Info office closes up shop 

Ever dreamed of having your questions about income taxes, HUD homes or Medicare answered by a real, live government agent, instead of needing to write away to Pueblo, Colo., for a pamphlet?

Well, Atlanta, you missed your chance. Last Wednesday, the misleadingly named U.S. General Store -- a sort-of in-person "Ask Jeeves" for government-related queries -- that had spent the past six years hidden away in the cavernous City Hall East, was officially closed. It was the only office of its kind in the country.

If you never heard of the place, you're not alone. The General Store was launched just before the Olympics as a pilot ombudsman program, in which representatives from the IRS, Department of Labor, the Federal Aviation Administration, JobCorps and other agencies would be on hand to answer citizens' questions about federal, state and local government.

Trouble was, the feds never bothered to promote the office, so relatively few people realized it existed. Mostly, people wandered in to ask about taxes and such labor issues as the Family Medical Leave Act, according to the former Store Manager Dan Lawless, who is now back at his desk at the General Services Administration.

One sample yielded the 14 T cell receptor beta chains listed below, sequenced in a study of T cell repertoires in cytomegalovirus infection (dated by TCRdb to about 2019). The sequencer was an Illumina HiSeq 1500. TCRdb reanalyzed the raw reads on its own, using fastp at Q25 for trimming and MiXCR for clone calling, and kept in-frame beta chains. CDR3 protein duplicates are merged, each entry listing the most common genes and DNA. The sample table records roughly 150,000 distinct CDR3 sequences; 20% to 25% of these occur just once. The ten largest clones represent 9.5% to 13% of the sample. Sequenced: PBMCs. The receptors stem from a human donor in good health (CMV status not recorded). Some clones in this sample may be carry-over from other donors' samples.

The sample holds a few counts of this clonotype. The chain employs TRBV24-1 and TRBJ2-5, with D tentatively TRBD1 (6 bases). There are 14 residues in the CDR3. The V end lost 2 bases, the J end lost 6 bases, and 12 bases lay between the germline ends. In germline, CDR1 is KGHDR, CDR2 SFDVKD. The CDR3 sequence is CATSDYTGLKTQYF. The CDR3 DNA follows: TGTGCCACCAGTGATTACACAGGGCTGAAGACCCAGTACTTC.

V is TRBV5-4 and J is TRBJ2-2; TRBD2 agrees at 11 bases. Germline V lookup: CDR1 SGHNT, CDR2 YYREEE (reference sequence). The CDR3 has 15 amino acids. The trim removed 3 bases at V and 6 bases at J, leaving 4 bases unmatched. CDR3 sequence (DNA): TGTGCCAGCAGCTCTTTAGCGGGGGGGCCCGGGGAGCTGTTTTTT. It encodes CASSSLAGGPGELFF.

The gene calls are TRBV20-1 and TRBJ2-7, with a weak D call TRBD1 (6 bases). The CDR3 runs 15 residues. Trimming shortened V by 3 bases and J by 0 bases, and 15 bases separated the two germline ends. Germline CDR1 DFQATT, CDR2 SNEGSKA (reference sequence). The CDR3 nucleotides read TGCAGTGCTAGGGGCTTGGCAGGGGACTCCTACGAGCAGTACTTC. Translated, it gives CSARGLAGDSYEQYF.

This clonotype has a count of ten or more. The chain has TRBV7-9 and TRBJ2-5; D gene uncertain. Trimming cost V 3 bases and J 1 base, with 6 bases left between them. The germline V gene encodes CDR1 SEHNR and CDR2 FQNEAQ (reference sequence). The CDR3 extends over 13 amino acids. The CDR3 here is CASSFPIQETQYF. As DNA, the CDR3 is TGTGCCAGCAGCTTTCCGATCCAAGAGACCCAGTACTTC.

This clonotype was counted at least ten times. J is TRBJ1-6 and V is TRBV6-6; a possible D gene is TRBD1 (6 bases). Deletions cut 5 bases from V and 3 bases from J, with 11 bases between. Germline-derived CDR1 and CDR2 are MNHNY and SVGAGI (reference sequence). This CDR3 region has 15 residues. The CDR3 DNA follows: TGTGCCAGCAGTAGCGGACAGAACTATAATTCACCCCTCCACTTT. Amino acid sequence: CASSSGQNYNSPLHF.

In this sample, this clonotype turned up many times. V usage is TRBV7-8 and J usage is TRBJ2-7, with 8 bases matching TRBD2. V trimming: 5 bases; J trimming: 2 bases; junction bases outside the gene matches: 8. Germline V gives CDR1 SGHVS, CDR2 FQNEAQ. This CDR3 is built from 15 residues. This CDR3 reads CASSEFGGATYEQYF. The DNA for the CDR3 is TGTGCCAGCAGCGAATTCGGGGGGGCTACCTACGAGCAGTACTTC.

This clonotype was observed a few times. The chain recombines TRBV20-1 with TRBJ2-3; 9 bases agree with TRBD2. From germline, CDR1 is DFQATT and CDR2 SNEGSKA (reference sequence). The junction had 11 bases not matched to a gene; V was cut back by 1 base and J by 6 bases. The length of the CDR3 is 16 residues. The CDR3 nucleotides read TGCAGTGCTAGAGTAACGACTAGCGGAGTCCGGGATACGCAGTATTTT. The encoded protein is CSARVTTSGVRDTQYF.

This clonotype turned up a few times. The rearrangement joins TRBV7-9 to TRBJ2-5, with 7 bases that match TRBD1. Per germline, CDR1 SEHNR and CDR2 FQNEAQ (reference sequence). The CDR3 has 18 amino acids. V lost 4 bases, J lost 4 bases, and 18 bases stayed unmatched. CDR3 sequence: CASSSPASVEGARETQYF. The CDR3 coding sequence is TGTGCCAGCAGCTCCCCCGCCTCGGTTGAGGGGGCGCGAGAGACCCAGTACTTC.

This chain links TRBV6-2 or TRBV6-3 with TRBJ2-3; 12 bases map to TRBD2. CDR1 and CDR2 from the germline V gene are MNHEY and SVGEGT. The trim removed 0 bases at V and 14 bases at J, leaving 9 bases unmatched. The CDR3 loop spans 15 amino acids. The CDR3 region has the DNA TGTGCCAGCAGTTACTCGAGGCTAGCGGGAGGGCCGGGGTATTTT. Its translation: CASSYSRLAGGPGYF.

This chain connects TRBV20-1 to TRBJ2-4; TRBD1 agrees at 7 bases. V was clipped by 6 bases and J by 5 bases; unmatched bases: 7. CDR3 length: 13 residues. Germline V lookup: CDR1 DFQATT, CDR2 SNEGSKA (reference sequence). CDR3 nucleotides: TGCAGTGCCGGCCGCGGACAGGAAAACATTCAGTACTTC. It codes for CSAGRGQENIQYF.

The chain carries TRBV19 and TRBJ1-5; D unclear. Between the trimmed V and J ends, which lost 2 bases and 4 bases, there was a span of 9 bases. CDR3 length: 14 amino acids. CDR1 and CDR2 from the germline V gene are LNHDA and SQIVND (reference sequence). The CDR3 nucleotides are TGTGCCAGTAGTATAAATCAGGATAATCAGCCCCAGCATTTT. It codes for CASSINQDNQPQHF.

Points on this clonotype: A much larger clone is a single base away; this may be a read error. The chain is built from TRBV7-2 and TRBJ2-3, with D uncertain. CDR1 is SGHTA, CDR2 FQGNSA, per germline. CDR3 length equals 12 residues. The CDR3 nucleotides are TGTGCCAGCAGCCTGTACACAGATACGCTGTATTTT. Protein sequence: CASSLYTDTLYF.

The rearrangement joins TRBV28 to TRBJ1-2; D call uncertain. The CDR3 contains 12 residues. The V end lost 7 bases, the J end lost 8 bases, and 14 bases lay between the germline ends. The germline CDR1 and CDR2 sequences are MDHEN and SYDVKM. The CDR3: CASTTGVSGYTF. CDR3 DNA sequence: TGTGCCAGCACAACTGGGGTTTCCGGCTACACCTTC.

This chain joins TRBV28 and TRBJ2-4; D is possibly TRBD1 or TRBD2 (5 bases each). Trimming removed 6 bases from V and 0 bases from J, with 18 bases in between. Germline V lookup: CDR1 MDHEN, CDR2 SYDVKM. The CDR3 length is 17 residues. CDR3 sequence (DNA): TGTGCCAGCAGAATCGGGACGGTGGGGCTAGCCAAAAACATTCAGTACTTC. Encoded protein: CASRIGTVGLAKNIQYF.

The program didn't catch on in any other major cities and was doomed when the second Bush administration took power, not least of which because the General Store was part of an initiative launched by former Vice President Al Gore. One by one, federal agencies cut off funding to staff positions at the office until Lawless was left all by his lonesome. Last Monday, he got a call from his boss giving him two days to close up the Store.

It's still possible to get answers to governmental questions, but first you have to know which of the myriad of agencies to call, and then there's the matter of bureaucratic red tape.

"Where the Store added value was, you could talk to someone face-to-face," Lawless says. "I don't think there's another single source to get your questions answered."


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